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Sunday, 26 February 2012

Pier Arts exhibition

I was over on the Orkney Mainland on Thursday so took the opportunity to look at a couple of new exhibitions by artist Rik Hammond. Rik came to Orkney via Hastings, Falmouth, and Hartlepool - he now lives in St Margaret's Hope in South Ronaldsay, one of the linked South Isles.  Rik works in a wide range of media. His own exhibition at the Orkney Museum is of drawings he created between 2010 and 2012.  As you can see from the photo below, Rik is a contemporary artist, working here largely in "abstract". These are drawings using ink, graphite and pencil.  I read one of the comments in the Visitors Book placed on a desk in the exhibition room. "Not for me" was the last comment. Well no it's not for everyone. Rik's work isn't the traditional "representative art". I, however, like abstracts - I can respond to the shape, colour, form, texture. It speaks to me in a way I can't formalise in words.

Rik also had a genius idea of video recording himself creating a series of abstract pictures. The film was speeded up, and just showed the artist's hand, with brush and ink. It was fascinating watching the process (yes, dear reader, even in abstract art there is a process!!).  The film ran for 10 minutes and I watched it,  twice!  Were it not for a lunch appointment I may have watched it again.

Then after lunch I travelled back to Stromness and went to Rik's other exhibition "Being and Remembering" at the Pier Arts Centre. Rik has a short residency in conjunction with the Pier Arts Centre and Orkney Research Centre for Archaeology where he has been able to explore visually some of the sites that make up "Neolithic Orkney" including the ongoing dig at the Ness of Brodgar, as well as the Ring of Brodgar. The residency has a web-page "Symbols in a Landscape" where you can see some of the process. As described in the exhibition leaflet, he used his "direct and immediate method of drawing and mark making, as well as his research-led approach". His work ranged from "the traditional landscape to the symbolic, through to the quirky and conceptual."  The picture at the top of this post is of a series of drawings that fit the description of "traditional landscape to symbolic".  I like that the picture is on a corner wall - it makes the landscapes feel more 3 dimensional.

And here below is one of my favourites that most certainly fits into the "quirky and conceptual" bracket!  The "sand-castles" are made out of spoil from the dig at the Ness of Brodgar. Taken at this angle it looks like the castles outside the gallery are either arriving through the hole in the wall, wanting to join with the others, or they are living true to their form of "sand castles" and are escaping and heading back to the beach!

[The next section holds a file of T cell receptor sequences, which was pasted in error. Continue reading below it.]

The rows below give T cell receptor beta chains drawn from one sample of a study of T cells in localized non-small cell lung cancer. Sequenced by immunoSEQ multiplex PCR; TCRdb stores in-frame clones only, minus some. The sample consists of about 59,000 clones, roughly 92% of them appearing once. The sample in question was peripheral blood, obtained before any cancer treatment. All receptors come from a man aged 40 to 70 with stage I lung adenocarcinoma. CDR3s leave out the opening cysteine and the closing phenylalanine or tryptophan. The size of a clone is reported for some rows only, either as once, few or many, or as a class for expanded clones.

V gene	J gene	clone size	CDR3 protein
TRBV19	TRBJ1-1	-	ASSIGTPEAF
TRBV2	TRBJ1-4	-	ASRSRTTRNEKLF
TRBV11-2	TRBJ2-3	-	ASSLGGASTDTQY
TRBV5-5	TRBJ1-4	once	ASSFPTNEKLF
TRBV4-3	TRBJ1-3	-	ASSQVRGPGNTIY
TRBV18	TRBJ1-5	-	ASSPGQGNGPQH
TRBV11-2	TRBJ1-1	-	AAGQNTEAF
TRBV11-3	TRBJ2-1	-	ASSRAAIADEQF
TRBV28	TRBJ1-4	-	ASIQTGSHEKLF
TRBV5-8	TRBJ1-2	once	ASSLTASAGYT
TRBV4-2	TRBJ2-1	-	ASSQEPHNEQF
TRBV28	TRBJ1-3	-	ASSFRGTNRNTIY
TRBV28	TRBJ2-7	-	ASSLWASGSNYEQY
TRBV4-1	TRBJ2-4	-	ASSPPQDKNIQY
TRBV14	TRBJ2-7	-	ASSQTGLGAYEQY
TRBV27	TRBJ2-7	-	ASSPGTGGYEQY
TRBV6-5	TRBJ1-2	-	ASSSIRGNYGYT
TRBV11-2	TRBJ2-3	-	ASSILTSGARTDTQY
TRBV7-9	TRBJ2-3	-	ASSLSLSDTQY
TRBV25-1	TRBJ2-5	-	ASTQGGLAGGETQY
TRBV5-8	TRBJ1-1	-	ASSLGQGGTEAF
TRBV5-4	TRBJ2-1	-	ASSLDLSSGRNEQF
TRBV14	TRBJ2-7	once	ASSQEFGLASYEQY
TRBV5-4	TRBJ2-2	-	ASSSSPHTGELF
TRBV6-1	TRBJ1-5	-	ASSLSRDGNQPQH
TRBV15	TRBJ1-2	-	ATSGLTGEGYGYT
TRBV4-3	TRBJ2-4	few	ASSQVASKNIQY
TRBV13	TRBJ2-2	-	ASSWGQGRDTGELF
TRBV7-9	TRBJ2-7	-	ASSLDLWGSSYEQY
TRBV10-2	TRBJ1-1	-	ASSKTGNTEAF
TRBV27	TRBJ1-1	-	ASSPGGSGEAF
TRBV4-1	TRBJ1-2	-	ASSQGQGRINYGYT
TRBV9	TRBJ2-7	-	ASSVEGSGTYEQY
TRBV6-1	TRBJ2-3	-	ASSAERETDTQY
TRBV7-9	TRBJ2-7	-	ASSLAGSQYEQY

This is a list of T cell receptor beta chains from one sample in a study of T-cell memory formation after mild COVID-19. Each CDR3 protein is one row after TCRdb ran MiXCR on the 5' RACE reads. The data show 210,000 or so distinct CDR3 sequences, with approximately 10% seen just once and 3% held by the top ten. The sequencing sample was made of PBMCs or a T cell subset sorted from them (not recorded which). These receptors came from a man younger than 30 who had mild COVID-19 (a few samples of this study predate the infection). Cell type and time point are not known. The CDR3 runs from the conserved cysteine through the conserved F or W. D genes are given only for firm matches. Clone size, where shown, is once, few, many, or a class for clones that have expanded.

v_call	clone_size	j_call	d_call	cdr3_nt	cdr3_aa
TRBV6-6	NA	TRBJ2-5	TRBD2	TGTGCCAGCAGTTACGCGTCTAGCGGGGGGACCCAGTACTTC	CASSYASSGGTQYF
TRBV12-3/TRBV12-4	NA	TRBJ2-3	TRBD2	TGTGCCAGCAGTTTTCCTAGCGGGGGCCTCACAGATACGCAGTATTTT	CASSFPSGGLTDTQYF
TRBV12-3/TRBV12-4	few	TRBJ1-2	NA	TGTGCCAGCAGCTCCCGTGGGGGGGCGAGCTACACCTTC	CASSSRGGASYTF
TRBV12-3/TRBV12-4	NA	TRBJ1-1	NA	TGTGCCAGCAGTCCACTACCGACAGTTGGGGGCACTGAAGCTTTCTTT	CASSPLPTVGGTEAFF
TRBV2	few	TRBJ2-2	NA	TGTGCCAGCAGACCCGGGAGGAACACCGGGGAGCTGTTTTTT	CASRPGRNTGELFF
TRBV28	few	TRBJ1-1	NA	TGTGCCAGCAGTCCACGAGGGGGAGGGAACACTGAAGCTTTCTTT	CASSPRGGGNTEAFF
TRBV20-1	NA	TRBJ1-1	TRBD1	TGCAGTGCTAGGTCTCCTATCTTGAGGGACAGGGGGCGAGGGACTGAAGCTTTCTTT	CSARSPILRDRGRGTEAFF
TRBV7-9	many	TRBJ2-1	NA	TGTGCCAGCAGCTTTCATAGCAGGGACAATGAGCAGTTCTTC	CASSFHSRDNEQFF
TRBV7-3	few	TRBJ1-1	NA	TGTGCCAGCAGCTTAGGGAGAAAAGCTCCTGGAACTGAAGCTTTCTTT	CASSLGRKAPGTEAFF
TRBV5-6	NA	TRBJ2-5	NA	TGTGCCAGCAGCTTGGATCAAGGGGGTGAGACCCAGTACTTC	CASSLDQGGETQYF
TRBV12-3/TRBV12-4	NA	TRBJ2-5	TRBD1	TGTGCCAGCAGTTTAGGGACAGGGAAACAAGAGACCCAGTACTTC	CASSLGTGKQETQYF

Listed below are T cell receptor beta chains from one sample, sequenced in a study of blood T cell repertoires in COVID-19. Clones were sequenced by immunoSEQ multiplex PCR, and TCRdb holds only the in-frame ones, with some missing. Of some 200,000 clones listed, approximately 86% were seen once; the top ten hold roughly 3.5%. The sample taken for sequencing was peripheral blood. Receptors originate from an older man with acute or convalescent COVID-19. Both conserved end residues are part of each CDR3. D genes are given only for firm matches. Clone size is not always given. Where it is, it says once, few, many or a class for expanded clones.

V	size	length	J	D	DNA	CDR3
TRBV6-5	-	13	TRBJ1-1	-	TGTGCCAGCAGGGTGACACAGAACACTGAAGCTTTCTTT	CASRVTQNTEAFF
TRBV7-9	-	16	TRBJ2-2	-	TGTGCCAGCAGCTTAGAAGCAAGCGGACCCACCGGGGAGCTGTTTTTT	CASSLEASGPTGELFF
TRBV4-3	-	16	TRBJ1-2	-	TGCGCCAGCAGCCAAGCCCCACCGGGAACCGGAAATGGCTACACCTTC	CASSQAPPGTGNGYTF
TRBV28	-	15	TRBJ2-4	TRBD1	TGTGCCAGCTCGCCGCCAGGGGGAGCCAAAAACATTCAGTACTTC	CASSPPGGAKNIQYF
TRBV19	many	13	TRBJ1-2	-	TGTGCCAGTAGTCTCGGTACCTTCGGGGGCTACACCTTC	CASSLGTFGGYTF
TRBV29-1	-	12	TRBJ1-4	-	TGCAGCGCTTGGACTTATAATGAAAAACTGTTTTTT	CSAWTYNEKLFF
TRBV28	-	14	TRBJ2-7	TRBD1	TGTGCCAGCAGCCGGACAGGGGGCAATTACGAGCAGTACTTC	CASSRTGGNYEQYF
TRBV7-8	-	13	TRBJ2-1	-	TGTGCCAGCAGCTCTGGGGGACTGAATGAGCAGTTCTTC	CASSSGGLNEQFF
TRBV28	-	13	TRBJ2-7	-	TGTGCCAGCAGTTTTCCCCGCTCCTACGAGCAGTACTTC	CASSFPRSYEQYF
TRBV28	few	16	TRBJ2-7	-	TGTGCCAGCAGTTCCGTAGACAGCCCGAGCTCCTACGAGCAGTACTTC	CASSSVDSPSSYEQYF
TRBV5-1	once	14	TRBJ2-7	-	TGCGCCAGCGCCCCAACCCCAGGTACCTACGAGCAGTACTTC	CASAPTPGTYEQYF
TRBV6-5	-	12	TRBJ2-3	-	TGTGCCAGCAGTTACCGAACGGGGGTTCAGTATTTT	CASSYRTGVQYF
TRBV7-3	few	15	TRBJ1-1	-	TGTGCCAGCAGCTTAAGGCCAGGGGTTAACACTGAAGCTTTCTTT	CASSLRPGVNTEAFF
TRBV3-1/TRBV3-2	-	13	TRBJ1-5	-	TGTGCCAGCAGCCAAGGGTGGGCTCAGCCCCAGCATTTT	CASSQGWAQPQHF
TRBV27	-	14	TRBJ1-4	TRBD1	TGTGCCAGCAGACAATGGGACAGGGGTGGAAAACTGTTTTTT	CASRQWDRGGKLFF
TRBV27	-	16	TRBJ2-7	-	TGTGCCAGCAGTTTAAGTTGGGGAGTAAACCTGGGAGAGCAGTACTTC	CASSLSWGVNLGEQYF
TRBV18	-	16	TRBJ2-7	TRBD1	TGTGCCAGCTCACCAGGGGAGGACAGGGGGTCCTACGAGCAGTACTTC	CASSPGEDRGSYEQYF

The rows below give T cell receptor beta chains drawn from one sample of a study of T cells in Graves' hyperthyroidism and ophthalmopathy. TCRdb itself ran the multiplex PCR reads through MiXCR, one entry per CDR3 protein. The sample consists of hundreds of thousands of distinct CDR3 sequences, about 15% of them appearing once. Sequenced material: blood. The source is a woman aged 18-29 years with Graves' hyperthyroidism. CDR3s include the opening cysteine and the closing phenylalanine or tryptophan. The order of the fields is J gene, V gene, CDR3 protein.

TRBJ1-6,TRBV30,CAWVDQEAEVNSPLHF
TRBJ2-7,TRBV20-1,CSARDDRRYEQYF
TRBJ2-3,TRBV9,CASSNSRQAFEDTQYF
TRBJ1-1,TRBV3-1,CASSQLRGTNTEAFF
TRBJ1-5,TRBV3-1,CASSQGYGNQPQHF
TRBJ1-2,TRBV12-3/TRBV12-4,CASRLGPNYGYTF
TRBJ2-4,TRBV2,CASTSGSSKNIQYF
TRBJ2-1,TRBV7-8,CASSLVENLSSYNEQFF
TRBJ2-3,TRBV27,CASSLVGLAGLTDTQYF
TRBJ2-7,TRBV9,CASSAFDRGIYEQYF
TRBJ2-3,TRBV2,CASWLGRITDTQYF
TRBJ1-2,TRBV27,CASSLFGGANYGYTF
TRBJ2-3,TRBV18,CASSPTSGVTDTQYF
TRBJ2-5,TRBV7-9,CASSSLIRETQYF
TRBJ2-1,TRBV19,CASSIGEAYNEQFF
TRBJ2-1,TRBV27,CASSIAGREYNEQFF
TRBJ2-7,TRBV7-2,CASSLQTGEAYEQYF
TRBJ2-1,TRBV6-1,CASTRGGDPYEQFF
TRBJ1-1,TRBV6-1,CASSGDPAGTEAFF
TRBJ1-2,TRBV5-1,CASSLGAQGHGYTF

And while you may be feeling like the person who wrote "not for me", bear in mind that during excavations at the Ness of Brodgar, archaeologists uncovered stones that had been painted. Very primitively with blocks of colour, but painted nonetheless.  Maybe neolithic peoples looked at that and thought "Not for me". However we respond to art, we are linked through thousands of years to the Neolithic people in Orkney who daubed some stone with colour. I like that!

Note: And there is a review of this and another exhibition at the Pier Arts here. Gives a bit more info about Rik's exhibition too.


  1. I'm glad you had such an enjoyable day out, Sian, though I have to confess I'm probably nearer the "Not for me" end of the spectrum where abstract art is concerned. :-)

  2. Sounds fabulous. My kind of art! No time now, but I'll come back to look at the links.

  3. Louise from Seattle26 February 2012 at 16:04

    Especially love those sand castles on the move! I like to think they're heading back to the beach. But, were those neon racked jackets part of the plan? I'm guessing not.

  4. Perpetua - I know it's not for everyone. But I like the way you can search for meaning in an array of abstracts, or just enjoy the "shapes"!

    MaryZ - oh yes you would love this! I still have your lovely abstract upon my kitchen wall.

    Louise - oh yes the Hi Vis vests (neon racked jackets) are very much part of the exhibition. This is an extract from a review of the exhibtion "The jackets say daft things which are also deep. In-jokes for archaeologists (who have their own vocabulary, like all trades) – ‘What would Colin Renfrew do?’ or ‘Keep Calm and Dig a Test Pit’ hang next to ‘Intangible Heritage Warden’, ‘Treasure Officer’ and ‘I don’t know what I’m looking for until I find it.’ Ah, the power of the name emblazoned on your back. I love this subtle subversion of the whole business of Heritage Industry – uniforms, titles, structures which confer meaning in the midst of mystery." -

    There was so much to immerse myself in I didn't have time or space to comment on everything (but then I'm not a professional critic ;-) )